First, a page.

Who knew there were so many ways to classify honey? Before I became a beekeeper, I sure didn’t! As I’ve studied more about my new hobby, I’ve discovered there are a lot of things that can be done during the production of honey that change not only the way you describe it, but actually can change the honey itself.
There’s “honey” or “pure honey” which can mean just about anything. This is what you generally buy at the grocery store from “local and imported” products. It’s typically a blend of whatever is cheapest on the market and has a very consistent look, feel and taste (consumers are our own worst enemy by expecting this). It’s definitely yummy and I’d never criticise it, but honey can be better.
There’s “raw honey” which means the honey hasn’t been heated during processing. The hive is always kept at 35 C so any honey heated above that really shouldn’t be called “raw”. Rumour has it that your normal store-bought honey can be heated to 75 C and pushed at high pressure through sieves to make sure it’s clear and doesn’t crystallise. When honey’s heated you can destroy a lot of the goodness that it naturally contains. Enzymes in the honey die and humans lose the benefit they provide (raw honey contains 18 of the 22 amino acids that humans cannot produce themselves). Over-sieving takes out pollen and can even break down the natural structure within honey. Raw honey seems like a good idea to me.
There’s “creamed honey” which is honey that has crystallised and been stirred to form a smooth, creamy texture. Nothing (not even cream or wax) is added to the honey, it’s just a different texture which makes spreading it on toast a lot easier. To produce this honey requires more (human) effort which is why it’s bound to cost a bit more.
There’s “varietal honey” which means “most” (I’ve read it’s at least 40% and I’ve read it’s at least 80%) of the honey comes from nectar from a single plant type. In order to achieve this you have to move your bees to an area where there’s only one plant in bloom for miles around (since bees can’t be trained to avoid really yummy flowers that aren’t on a jar’s label). There are definitely taste variations resulting from this kind of honey-husbandry and, for those who have a strong preference (not me), these honeys could be worth the effort and extra cost. I can’t help but wonder how happy the bees are in this environment though. Wouldn’t they benefit from variety in their diet in the same way humans do? For us broccoli is a very healthy vegetable, but we wouldn’t last long living on broccoli alone. Are we potentially harming bees if we force them to only consume one type of nectar? There is some evidence that this is so (thanks to Emily over at adventuresinbeeland.com for this link) .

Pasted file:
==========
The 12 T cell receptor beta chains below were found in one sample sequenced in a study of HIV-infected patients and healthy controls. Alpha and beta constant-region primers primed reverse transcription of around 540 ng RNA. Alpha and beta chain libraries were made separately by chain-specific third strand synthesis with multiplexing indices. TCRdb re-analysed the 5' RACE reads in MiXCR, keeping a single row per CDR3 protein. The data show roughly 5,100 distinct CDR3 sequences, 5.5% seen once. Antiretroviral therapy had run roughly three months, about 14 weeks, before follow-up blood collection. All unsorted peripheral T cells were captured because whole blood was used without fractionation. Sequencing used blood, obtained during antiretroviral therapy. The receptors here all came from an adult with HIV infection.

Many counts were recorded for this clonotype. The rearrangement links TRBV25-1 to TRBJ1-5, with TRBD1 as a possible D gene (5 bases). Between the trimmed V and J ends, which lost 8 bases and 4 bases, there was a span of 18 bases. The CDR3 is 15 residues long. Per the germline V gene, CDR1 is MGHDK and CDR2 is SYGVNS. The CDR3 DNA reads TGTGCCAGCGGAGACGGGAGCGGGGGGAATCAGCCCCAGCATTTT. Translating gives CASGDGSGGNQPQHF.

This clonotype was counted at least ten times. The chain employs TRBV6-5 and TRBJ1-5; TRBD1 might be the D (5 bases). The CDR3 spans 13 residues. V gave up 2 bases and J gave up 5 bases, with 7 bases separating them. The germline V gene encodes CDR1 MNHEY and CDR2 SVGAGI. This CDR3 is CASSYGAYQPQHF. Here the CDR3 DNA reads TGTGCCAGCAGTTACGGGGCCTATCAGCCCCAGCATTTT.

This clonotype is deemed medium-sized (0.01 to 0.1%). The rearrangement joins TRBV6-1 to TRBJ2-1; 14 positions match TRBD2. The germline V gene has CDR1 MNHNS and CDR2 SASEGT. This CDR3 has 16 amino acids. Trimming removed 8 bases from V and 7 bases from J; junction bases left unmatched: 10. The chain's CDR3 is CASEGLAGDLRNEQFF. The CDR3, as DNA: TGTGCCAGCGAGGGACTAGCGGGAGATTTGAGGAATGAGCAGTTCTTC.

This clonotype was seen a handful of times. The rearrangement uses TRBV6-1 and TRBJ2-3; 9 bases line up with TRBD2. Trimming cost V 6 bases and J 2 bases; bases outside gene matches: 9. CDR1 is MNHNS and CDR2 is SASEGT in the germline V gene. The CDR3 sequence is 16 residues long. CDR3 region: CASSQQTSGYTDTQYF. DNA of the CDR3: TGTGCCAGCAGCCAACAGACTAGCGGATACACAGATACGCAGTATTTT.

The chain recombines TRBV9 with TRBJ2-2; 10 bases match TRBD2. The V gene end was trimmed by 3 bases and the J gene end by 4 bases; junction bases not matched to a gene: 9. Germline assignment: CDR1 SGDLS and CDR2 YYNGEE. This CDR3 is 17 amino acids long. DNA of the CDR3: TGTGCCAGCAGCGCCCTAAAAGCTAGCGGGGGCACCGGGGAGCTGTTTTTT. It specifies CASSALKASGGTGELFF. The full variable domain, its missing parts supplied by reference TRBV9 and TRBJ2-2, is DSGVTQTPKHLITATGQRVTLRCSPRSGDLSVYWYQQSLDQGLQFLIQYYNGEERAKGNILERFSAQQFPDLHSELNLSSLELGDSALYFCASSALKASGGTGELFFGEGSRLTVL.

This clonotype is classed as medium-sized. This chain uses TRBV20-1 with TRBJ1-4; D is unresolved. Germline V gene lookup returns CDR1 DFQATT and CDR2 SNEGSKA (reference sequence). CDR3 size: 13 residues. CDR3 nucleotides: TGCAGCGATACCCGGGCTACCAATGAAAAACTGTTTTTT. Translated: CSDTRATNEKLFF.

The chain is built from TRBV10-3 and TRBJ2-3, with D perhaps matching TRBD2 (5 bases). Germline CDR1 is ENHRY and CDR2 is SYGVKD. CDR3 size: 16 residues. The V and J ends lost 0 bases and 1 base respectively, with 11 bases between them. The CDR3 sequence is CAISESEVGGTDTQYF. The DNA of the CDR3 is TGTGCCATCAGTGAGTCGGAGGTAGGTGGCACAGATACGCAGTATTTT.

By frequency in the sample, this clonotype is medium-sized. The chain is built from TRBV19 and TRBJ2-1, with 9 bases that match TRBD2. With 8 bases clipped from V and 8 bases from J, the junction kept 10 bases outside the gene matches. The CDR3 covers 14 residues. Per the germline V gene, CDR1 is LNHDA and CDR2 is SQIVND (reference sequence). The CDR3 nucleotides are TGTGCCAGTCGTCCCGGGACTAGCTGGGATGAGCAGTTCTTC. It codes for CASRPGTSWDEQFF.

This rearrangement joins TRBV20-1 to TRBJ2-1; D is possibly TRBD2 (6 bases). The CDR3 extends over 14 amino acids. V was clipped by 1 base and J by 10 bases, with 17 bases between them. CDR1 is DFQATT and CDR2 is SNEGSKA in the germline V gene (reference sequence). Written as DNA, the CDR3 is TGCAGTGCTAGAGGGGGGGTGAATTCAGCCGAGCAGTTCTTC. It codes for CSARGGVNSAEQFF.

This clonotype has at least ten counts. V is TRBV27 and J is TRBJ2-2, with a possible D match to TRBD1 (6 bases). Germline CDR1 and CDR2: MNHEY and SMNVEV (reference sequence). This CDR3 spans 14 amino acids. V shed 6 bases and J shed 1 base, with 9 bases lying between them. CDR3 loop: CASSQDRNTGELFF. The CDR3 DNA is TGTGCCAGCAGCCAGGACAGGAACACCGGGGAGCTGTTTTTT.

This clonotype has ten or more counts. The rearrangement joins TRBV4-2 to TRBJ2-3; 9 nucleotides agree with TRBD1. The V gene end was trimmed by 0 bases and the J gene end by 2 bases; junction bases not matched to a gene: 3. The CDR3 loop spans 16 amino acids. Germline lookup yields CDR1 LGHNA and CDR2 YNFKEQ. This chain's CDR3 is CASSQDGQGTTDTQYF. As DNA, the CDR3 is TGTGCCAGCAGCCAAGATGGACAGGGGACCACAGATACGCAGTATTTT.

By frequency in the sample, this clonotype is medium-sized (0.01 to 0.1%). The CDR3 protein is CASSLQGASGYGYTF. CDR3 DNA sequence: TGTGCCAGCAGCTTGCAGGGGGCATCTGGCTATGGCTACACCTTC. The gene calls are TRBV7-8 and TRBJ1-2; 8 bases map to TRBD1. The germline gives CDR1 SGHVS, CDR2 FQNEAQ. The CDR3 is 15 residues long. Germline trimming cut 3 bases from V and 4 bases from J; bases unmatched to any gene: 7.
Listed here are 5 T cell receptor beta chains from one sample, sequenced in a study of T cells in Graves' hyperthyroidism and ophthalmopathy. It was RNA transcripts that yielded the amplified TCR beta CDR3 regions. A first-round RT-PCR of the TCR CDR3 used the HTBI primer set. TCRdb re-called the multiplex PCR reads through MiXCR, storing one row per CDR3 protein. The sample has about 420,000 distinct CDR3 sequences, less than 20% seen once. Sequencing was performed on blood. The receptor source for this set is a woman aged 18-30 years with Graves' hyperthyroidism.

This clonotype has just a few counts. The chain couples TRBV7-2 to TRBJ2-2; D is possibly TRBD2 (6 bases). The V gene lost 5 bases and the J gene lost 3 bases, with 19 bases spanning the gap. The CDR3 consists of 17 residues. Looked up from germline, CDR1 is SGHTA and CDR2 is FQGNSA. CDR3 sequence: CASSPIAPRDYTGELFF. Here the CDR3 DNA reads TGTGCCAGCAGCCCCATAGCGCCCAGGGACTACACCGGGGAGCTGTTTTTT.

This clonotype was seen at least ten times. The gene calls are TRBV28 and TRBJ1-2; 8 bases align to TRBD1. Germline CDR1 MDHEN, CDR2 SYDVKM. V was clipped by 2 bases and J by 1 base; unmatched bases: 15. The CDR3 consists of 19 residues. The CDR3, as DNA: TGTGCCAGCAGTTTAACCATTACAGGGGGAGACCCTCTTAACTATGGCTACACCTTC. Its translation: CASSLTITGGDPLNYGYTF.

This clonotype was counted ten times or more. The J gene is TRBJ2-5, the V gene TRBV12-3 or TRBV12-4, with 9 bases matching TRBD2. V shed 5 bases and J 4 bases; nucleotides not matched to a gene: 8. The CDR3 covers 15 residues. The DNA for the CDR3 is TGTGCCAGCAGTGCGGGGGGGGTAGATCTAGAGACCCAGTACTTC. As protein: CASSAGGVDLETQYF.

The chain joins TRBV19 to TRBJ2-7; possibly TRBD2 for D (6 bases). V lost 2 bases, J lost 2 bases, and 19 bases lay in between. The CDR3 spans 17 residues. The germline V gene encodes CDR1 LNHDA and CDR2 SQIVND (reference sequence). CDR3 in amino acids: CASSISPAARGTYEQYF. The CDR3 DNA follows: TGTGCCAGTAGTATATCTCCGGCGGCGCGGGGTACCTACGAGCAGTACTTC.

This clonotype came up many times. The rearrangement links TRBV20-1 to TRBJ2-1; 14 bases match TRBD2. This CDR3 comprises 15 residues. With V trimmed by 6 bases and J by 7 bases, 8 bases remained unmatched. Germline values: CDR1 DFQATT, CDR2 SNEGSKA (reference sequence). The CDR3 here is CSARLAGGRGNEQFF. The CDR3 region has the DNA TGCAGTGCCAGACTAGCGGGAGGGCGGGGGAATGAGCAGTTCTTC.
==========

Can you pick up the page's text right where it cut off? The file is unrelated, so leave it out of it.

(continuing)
There’s “medicinal honey” which is really a subset of varietal honey. Some studies have been done on some types of honey (eg manuka, tee tree) that seem to indicate they have medicinal properties (cure for the common cold perhaps?). All honey has medicinal properties (for example, they’re antiseptic) so, as with other varietal honeys, it is up to the consumer to decide if a specific medicinal honey variety is really worth it. And then there’s the whole happy-healthy-bee thing to consider.
There’s “organic honey” which means that there are no sources of chemicals (including town centres, rubbish tips, commercial farms, industry) within 5 kilometres of the beehive and the bees and hive are not managed with any chemicals. I understand the principle of this and applaud it but it does pretty much mean every backyard beekeeper would find it impossible to be certified organic. I absolutely put no chemicals in my hive or in my garden for that matter, but one of my neighbours (even a couple of kilometres away) could spray their rose bush and one of my bees just might pop over for a drink anyway.
Finally, there’s “wildflower/backyard/garden/… honey“. This honey is what bees produce when they are left to forage where they will, as they will. It can also be organic, raw or creamed but it won’t be varietal (including medicinal).
Our bees give us raw backyard honey (or that’s what we call it); they go where they will and deposit nectar in their cells as they see fit. Once the nectar’s converted into ripe honey, they cap it and it awaits our harvest. We don’t process our honey so (most of) it is raw. The exception is the honey that comes out of the solar beeswax melter. That’s heated above 35 C by the sun so some of the qualities of the honey may be modified. I use it for baking where the honey would be heated anyway and go for the raw stuff on my toast.
Like varietal honey, backyard honey can have huge variations in taste. With backyard honey however, the beekeeper doesn’t control the nectar choice, the bees do. Because of this, the difference between each harvest can be huge in colour, texture, aroma, taste and readiness to crystallise. I suppose the honey even varies in its make-up of vitamins and other components based on the plants visited during the bees’ flights. This makes honey a bit like wine, or wine without a vintner to pick the right time to harvest to get the most from the season’s press. Each jar is a surprise waiting to be enjoyed. The best part is that, unlike wine, I’ve never tasted a honey I didn’t like.